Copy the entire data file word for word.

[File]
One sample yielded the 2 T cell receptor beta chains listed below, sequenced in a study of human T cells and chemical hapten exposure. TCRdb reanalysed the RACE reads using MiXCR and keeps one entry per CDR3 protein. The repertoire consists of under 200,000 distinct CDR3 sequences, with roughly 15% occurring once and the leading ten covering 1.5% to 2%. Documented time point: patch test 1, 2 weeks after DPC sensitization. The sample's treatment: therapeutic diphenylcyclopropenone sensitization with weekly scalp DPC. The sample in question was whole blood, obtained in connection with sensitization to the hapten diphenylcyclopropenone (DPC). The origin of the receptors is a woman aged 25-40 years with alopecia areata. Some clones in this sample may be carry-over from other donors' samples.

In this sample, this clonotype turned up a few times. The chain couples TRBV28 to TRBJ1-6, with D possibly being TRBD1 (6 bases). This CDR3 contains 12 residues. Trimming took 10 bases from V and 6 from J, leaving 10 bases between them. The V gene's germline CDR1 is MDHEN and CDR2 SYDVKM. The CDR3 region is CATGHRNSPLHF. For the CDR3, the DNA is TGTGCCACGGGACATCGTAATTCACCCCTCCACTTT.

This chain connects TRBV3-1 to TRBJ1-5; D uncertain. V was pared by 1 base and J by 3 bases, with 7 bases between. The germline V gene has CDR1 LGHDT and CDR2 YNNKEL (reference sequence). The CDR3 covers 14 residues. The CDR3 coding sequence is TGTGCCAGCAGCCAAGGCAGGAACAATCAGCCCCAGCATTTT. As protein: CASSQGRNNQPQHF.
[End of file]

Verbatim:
One sample yielded the 2 T cell receptor beta chains listed below, sequenced in a study of human T cells and chemical hapten exposure. TCRdb reanalysed the RACE reads using MiXCR and keeps one entry per CDR3 protein. The repertoire consists of under 200,000 distinct CDR3 sequences, with roughly 15% occurring once and the leading ten covering 1.5% to 2%. Documented time point: patch test 1, 2 weeks after DPC sensitization. The sample's treatment: therapeutic diphenylcyclopropenone sensitization with weekly scalp DPC. The sample in question was whole blood, obtained in connection with sensitization to the hapten diphenylcyclopropenone (DPC). The origin of the receptors is a woman aged 25-40 years with alopecia areata. Some clones in this sample may be carry-over from other donors' samples.

In this sample, this clonotype turned up a few times. The chain couples TRBV28 to TRBJ1-6, with D possibly being TRBD1 (6 bases). This CDR3 contains 12 residues. Trimming took 10 bases from V and 6 from J, leaving 10 bases between them. The V gene's germline CDR1 is MDHEN and CDR2 SYDVKM. The CDR3 region is CATGHRNSPLHF. For the CDR3, the DNA is TGTGCCACGGGACATCGTAATTCACCCCTCCACTTT.

This chain connects TRBV3-1 to TRBJ1-5; D uncertain. V was pared by 1 base and J by 3 bases, with 7 bases between. The germline V gene has CDR1 LGHDT and CDR2 YNNKEL (reference sequence). The CDR3 covers 14 residues. The CDR3 coding sequence is TGTGCCAGCAGCCAAGGCAGGAACAATCAGCCCCAGCATTTT. As protein: CASSQGRNNQPQHF.